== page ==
A Harvard student organization will be hosting an online conference defending homeschooling to counter an event that a professor calling for a presumptive ban on the practice is spearheading.
Ideological Diversity, a student organization at the Harvard Kennedy School of Government, will be hosting “The Disinformation Campaign Against Homeschooling” online conference May 1st, according to a press release.
“The purpose of the conference is to address the hostility in academia and the media towards children learning outside of the schoolhouse,” the statement says.
Harvard Law School will be hosting a “Homeschooling Summit: Problems, Politics, and Prospects for Reform” June 18-19. The event’s co-organizers are Harvard Law School professor Elizabeth Bartholet and William and Mary School of Law professor James Dwyer. Bartholet has said homeschooling is a “threat” to “children and society,” and that homeschool parents “promote racial segregation and female subservience.”
Dwyer has claimed that common practices in “fundamentalist Christian and Catholic schools may be damaging to children,” and that such education instills “dogmatic and intolerant attitudes” in children.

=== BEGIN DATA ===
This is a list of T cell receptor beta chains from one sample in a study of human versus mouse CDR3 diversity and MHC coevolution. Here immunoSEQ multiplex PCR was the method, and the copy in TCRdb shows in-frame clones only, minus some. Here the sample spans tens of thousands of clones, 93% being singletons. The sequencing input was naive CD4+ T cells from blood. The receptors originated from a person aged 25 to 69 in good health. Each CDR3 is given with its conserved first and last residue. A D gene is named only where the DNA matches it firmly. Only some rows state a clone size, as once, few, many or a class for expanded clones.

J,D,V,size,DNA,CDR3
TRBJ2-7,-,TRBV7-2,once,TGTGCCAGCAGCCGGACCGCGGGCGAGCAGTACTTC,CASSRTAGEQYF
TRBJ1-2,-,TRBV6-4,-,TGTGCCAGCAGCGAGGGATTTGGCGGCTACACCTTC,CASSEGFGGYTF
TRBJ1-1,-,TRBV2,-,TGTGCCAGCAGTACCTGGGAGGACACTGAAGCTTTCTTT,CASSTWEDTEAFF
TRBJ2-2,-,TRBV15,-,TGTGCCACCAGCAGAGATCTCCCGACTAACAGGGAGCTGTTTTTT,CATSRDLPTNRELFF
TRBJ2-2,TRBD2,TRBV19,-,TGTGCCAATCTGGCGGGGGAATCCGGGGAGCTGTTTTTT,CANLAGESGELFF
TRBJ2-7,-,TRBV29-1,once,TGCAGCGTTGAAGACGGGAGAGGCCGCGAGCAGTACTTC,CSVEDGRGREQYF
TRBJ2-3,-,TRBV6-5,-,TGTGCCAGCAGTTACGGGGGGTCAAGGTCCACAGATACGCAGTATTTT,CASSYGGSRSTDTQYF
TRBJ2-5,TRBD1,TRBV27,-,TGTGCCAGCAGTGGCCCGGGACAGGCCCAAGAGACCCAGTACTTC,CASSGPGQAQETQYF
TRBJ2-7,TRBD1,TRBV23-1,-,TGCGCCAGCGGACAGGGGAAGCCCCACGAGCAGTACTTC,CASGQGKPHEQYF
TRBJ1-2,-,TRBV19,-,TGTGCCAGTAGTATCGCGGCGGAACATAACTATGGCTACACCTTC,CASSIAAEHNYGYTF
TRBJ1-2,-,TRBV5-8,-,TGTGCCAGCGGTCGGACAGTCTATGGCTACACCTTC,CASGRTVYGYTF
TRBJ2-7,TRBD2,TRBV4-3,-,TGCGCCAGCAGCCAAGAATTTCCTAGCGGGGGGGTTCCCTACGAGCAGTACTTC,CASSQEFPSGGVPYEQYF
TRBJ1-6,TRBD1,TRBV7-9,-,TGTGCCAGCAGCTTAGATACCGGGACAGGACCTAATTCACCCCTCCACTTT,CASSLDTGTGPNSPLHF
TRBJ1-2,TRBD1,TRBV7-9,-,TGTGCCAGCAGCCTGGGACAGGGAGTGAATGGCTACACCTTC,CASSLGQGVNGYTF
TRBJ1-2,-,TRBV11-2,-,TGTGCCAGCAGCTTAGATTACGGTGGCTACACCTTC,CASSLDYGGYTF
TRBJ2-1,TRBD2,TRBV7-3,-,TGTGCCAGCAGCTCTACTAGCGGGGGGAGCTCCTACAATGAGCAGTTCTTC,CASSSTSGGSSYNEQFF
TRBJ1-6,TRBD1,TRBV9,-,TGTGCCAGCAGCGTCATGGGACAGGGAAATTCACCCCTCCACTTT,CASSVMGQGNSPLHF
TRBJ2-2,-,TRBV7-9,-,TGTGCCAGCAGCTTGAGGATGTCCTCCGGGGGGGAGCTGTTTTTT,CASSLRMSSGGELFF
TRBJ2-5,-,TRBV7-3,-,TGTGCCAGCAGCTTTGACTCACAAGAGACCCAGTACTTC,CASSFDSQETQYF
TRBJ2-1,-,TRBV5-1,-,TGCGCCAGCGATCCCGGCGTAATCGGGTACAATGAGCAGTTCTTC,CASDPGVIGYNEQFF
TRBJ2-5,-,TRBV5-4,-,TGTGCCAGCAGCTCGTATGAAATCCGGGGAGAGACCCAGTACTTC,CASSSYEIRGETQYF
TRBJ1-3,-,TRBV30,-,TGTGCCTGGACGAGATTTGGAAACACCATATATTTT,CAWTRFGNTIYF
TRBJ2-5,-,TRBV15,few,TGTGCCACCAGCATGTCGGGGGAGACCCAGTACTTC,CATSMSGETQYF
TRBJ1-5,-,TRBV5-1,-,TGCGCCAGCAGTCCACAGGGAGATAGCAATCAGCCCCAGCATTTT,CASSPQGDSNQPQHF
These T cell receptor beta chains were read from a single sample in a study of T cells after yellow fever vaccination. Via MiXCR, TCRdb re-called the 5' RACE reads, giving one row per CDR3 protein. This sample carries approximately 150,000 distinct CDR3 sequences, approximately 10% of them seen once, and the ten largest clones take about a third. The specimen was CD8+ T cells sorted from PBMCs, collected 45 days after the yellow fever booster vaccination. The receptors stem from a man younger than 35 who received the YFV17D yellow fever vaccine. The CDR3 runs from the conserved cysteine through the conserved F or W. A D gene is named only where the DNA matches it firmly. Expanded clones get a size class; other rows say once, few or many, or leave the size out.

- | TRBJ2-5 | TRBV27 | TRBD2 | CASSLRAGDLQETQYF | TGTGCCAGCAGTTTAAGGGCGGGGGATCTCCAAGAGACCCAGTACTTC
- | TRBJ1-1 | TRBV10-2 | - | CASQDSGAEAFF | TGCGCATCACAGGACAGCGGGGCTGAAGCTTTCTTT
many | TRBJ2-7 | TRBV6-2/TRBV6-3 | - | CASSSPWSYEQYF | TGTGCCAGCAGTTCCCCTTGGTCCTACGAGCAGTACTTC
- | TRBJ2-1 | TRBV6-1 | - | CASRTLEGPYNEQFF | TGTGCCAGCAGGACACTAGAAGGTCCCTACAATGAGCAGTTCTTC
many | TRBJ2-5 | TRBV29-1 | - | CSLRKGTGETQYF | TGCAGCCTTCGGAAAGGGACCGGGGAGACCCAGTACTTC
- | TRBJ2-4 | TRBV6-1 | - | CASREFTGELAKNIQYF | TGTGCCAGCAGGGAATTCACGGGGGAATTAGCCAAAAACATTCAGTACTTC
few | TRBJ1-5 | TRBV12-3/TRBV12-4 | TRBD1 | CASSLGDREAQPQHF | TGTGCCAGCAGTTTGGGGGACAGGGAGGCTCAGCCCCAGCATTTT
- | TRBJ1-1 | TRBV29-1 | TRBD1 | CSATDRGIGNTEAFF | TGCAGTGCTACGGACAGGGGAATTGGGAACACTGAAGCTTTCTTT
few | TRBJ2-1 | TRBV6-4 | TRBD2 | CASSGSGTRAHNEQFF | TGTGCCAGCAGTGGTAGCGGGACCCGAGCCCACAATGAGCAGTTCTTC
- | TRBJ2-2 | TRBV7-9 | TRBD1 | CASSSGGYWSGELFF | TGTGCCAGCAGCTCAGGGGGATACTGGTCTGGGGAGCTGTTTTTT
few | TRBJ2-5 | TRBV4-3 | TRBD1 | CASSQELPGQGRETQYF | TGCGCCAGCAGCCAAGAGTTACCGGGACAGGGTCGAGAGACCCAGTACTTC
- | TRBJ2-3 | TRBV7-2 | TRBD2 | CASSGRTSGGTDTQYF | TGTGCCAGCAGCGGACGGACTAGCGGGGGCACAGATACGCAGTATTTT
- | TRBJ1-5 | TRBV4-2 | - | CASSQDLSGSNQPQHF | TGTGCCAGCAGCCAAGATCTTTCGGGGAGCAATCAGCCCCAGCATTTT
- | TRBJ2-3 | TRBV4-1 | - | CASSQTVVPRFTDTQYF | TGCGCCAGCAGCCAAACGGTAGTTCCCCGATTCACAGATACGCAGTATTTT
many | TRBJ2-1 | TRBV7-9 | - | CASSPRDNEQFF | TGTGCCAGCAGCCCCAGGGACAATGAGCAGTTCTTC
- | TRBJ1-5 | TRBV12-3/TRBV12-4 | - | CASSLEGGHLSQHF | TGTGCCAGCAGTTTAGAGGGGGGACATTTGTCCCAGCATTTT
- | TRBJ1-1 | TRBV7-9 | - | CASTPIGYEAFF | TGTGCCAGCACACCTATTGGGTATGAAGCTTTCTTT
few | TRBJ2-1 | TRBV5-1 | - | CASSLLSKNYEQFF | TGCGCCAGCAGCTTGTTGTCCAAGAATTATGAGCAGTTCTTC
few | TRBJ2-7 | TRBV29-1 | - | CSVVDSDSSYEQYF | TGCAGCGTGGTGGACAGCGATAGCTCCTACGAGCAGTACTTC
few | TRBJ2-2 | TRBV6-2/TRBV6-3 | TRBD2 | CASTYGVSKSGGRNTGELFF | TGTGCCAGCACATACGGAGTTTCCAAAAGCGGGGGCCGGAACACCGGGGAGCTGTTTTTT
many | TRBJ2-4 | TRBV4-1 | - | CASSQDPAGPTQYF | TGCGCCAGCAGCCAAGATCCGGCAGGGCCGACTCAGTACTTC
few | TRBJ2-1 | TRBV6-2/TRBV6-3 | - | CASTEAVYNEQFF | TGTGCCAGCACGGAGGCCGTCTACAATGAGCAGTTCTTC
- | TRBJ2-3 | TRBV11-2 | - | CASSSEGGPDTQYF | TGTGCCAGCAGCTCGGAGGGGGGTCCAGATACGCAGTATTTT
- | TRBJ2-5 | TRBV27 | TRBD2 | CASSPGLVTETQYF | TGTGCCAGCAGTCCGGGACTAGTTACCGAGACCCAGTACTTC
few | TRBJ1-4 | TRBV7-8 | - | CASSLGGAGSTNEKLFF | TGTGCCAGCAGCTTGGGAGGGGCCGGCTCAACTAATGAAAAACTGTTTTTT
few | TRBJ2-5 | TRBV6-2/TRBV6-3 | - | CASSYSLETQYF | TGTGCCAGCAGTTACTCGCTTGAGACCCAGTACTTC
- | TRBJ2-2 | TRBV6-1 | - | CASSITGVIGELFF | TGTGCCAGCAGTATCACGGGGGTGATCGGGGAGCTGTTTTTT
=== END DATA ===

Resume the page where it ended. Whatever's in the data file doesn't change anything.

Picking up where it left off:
The invite-only event has been rebuked by homeschool families, who say that the event mischaracterizes them, and that the event is “poorly researched, heavily biased, and deleterious,” one former homeschool student told the Daily Caller. (RELATED: Homeschool Families Protest Harvard’s ‘Biased’ And ‘Elitist’ Homeschool Event)
The president of Ideological Diversity, Cevin Soling, said that the Law School’s event is “intellectually dishonest.” “Not one of the invited speakers is expected to honestly address alternatives to compulsory schooling or accurately assess the existing model of schooling. Instead, the organizers have already made it clear that they are attacking a strawman in order to promote an agenda,” the release quotes him saying.
Soling’s conference speakers include education experts from libertarian-leaning institutions like the Foundation for Economic Education and Cato Institute.
“The problem is not just Harvard,” Soling said. “Many journalists and public figures are also deliberately ignoring data.”
He adds that “one of the happy consequences I am certain we will see as a consequence of kids not being in school is that the adolescent suicide rate will decline in 2020 not to mention the number of sexual assaults on students that are rampant in public schools as documented by the AP.”